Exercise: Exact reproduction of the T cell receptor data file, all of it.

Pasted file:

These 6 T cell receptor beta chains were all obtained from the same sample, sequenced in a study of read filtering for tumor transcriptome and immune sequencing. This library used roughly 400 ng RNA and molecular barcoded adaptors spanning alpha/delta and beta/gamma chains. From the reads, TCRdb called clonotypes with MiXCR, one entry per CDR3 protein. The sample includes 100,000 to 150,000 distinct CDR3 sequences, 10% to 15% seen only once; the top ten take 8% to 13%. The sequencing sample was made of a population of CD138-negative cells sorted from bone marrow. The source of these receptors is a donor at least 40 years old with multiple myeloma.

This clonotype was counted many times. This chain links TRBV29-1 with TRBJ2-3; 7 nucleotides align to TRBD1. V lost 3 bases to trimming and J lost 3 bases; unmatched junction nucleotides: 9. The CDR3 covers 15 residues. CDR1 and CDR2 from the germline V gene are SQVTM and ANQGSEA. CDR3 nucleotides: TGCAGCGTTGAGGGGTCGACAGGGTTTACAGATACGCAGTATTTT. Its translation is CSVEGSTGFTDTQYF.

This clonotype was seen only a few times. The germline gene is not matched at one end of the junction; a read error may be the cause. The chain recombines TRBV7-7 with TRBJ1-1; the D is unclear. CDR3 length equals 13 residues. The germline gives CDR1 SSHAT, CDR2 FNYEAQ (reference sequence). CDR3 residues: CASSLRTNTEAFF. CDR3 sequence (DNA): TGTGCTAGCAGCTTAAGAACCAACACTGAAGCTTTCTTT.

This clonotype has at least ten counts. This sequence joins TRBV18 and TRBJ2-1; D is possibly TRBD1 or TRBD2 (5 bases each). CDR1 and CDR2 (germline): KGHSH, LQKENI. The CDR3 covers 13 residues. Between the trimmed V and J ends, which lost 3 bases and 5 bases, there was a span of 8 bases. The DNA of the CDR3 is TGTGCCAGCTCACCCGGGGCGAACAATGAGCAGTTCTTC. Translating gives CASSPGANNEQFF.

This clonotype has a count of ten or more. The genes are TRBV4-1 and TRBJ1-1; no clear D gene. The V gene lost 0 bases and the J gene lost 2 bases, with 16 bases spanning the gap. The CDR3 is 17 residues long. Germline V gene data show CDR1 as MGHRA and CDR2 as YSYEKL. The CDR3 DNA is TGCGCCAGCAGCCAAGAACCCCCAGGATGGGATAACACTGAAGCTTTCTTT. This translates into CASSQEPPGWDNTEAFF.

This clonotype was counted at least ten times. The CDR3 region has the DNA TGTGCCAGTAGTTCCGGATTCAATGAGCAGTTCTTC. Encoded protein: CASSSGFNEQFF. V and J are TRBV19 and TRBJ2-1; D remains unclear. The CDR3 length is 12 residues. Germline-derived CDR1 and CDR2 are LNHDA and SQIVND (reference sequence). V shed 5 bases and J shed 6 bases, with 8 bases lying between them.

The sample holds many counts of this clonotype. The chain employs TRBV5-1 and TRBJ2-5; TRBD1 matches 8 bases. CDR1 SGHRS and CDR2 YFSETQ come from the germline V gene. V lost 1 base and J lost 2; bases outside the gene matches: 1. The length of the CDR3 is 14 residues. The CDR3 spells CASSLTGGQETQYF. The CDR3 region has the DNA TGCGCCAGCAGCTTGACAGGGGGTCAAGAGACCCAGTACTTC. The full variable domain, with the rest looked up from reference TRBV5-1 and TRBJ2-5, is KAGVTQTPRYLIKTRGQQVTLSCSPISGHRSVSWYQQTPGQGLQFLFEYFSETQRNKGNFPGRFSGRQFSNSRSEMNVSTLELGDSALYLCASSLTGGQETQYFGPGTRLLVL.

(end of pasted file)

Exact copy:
These 6 T cell receptor beta chains were all obtained from the same sample, sequenced in a study of read filtering for tumor transcriptome and immune sequencing. This library used roughly 400 ng RNA and molecular barcoded adaptors spanning alpha/delta and beta/gamma chains. From the reads, TCRdb called clonotypes with MiXCR, one entry per CDR3 protein. The sample includes 100,000 to 150,000 distinct CDR3 sequences, 10% to 15% seen only once; the top ten take 8% to 13%. The sequencing sample was made of a population of CD138-negative cells sorted from bone marrow. The source of these receptors is a donor at least 40 years old with multiple myeloma.

This clonotype was counted many times. This chain links TRBV29-1 with TRBJ2-3; 7 nucleotides align to TRBD1. V lost 3 bases to trimming and J lost 3 bases; unmatched junction nucleotides: 9. The CDR3 covers 15 residues. CDR1 and CDR2 from the germline V gene are SQVTM and ANQGSEA. CDR3 nucleotides: TGCAGCGTTGAGGGGTCGACAGGGTTTACAGATACGCAGTATTTT. Its translation is CSVEGSTGFTDTQYF.

This clonotype was seen only a few times. The germline gene is not matched at one end of the junction; a read error may be the cause. The chain recombines TRBV7-7 with TRBJ1-1; the D is unclear. CDR3 length equals 13 residues. The germline gives CDR1 SSHAT, CDR2 FNYEAQ (reference sequence). CDR3 residues: CASSLRTNTEAFF. CDR3 sequence (DNA): TGTGCTAGCAGCTTAAGAACCAACACTGAAGCTTTCTTT.

This clonotype has at least ten counts. This sequence joins TRBV18 and TRBJ2-1; D is possibly TRBD1 or TRBD2 (5 bases each). CDR1 and CDR2 (germline): KGHSH, LQKENI. The CDR3 covers 13 residues. Between the trimmed V and J ends, which lost 3 bases and 5 bases, there was a span of 8 bases. The DNA of the CDR3 is TGTGCCAGCTCACCCGGGGCGAACAATGAGCAGTTCTTC. Translating gives CASSPGANNEQFF.

This clonotype has a count of ten or more. The genes are TRBV4-1 and TRBJ1-1; no clear D gene. The V gene lost 0 bases and the J gene lost 2 bases, with 16 bases spanning the gap. The CDR3 is 17 residues long. Germline V gene data show CDR1 as MGHRA and CDR2 as YSYEKL. The CDR3 DNA is TGCGCCAGCAGCCAAGAACCCCCAGGATGGGATAACACTGAAGCTTTCTTT. This translates into CASSQEPPGWDNTEAFF.

This clonotype was counted at least ten times. The CDR3 region has the DNA TGTGCCAGTAGTTCCGGATTCAATGAGCAGTTCTTC. Encoded protein: CASSSGFNEQFF. V and J are TRBV19 and TRBJ2-1; D remains unclear. The CDR3 length is 12 residues. Germline-derived CDR1 and CDR2 are LNHDA and SQIVND (reference sequence). V shed 5 bases and J shed 6 bases, with 8 bases lying between them.

The sample holds many counts of this clonotype. The chain employs TRBV5-1 and TRBJ2-5; TRBD1 matches 8 bases. CDR1 SGHRS and CDR2 YFSETQ come from the germline V gene. V lost 1 base and J lost 2; bases outside the gene matches: 1. The length of the CDR3 is 14 residues. The CDR3 spells CASSLTGGQETQYF. The CDR3 region has the DNA TGCGCCAGCAGCTTGACAGGGGGTCAAGAGACCCAGTACTTC. The full variable domain, with the rest looked up from reference TRBV5-1 and TRBJ2-5, is KAGVTQTPRYLIKTRGQQVTLSCSPISGHRSVSWYQQTPGQGLQFLFEYFSETQRNKGNFPGRFSGRQFSNSRSEMNVSTLELGDSALYLCASSLTGGQETQYFGPGTRLLVL.